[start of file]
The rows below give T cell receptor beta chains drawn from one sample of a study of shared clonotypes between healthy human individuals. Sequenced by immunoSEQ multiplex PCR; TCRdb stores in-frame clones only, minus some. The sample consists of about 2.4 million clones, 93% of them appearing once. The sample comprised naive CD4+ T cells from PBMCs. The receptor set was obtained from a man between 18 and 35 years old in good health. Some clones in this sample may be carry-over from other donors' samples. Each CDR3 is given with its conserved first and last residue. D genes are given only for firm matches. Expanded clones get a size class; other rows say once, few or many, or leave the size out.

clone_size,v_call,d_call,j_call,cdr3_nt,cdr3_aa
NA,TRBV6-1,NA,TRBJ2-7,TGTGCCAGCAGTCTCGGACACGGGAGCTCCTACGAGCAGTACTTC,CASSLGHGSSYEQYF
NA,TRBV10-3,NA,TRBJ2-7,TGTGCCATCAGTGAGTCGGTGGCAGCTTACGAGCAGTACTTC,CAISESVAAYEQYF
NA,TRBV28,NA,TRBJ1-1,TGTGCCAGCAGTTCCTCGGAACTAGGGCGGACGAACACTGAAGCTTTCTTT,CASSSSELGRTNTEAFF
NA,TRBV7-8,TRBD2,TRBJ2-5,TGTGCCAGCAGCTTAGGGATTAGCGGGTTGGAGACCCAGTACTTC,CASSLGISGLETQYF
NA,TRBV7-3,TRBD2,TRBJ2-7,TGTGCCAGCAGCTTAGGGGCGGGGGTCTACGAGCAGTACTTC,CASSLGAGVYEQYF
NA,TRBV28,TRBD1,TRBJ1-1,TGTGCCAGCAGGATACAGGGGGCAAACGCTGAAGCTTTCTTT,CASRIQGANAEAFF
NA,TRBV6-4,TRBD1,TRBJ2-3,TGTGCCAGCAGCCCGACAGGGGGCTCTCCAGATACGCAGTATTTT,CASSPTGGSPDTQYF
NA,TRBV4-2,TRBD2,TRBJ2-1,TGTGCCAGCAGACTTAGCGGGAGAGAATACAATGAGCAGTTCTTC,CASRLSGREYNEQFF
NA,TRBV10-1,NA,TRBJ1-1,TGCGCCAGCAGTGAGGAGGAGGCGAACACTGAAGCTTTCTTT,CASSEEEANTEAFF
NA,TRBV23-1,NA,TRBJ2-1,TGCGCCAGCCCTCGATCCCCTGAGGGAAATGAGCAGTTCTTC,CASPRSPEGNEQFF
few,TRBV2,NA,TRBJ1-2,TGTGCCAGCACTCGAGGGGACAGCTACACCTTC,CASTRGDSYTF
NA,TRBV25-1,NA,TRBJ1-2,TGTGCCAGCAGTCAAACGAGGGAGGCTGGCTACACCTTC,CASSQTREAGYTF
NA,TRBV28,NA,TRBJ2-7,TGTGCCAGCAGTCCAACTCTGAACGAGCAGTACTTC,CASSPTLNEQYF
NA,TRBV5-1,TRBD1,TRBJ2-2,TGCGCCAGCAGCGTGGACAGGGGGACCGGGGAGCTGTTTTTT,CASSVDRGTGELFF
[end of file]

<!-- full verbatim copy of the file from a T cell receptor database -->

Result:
The rows below give T cell receptor beta chains drawn from one sample of a study of shared clonotypes between healthy human individuals. Sequenced by immunoSEQ multiplex PCR; TCRdb stores in-frame clones only, minus some. The sample consists of about 2.4 million clones, 93% of them appearing once. The sample comprised naive CD4+ T cells from PBMCs. The receptor set was obtained from a man between 18 and 35 years old in good health. Some clones in this sample may be carry-over from other donors' samples. Each CDR3 is given with its conserved first and last residue. D genes are given only for firm matches. Expanded clones get a size class; other rows say once, few or many, or leave the size out.

clone_size,v_call,d_call,j_call,cdr3_nt,cdr3_aa
NA,TRBV6-1,NA,TRBJ2-7,TGTGCCAGCAGTCTCGGACACGGGAGCTCCTACGAGCAGTACTTC,CASSLGHGSSYEQYF
NA,TRBV10-3,NA,TRBJ2-7,TGTGCCATCAGTGAGTCGGTGGCAGCTTACGAGCAGTACTTC,CAISESVAAYEQYF
NA,TRBV28,NA,TRBJ1-1,TGTGCCAGCAGTTCCTCGGAACTAGGGCGGACGAACACTGAAGCTTTCTTT,CASSSSELGRTNTEAFF
NA,TRBV7-8,TRBD2,TRBJ2-5,TGTGCCAGCAGCTTAGGGATTAGCGGGTTGGAGACCCAGTACTTC,CASSLGISGLETQYF
NA,TRBV7-3,TRBD2,TRBJ2-7,TGTGCCAGCAGCTTAGGGGCGGGGGTCTACGAGCAGTACTTC,CASSLGAGVYEQYF
NA,TRBV28,TRBD1,TRBJ1-1,TGTGCCAGCAGGATACAGGGGGCAAACGCTGAAGCTTTCTTT,CASRIQGANAEAFF
NA,TRBV6-4,TRBD1,TRBJ2-3,TGTGCCAGCAGCCCGACAGGGGGCTCTCCAGATACGCAGTATTTT,CASSPTGGSPDTQYF
NA,TRBV4-2,TRBD2,TRBJ2-1,TGTGCCAGCAGACTTAGCGGGAGAGAATACAATGAGCAGTTCTTC,CASRLSGREYNEQFF
NA,TRBV10-1,NA,TRBJ1-1,TGCGCCAGCAGTGAGGAGGAGGCGAACACTGAAGCTTTCTTT,CASSEEEANTEAFF
NA,TRBV23-1,NA,TRBJ2-1,TGCGCCAGCCCTCGATCCCCTGAGGGAAATGAGCAGTTCTTC,CASPRSPEGNEQFF
few,TRBV2,NA,TRBJ1-2,TGTGCCAGCACTCGAGGGGACAGCTACACCTTC,CASTRGDSYTF
NA,TRBV25-1,NA,TRBJ1-2,TGTGCCAGCAGTCAAACGAGGGAGGCTGGCTACACCTTC,CASSQTREAGYTF
NA,TRBV28,NA,TRBJ2-7,TGTGCCAGCAGTCCAACTCTGAACGAGCAGTACTTC,CASSPTLNEQYF
NA,TRBV5-1,TRBD1,TRBJ2-2,TGCGCCAGCAGCGTGGACAGGGGGACCGGGGAGCTGTTTTTT,CASSVDRGTGELFF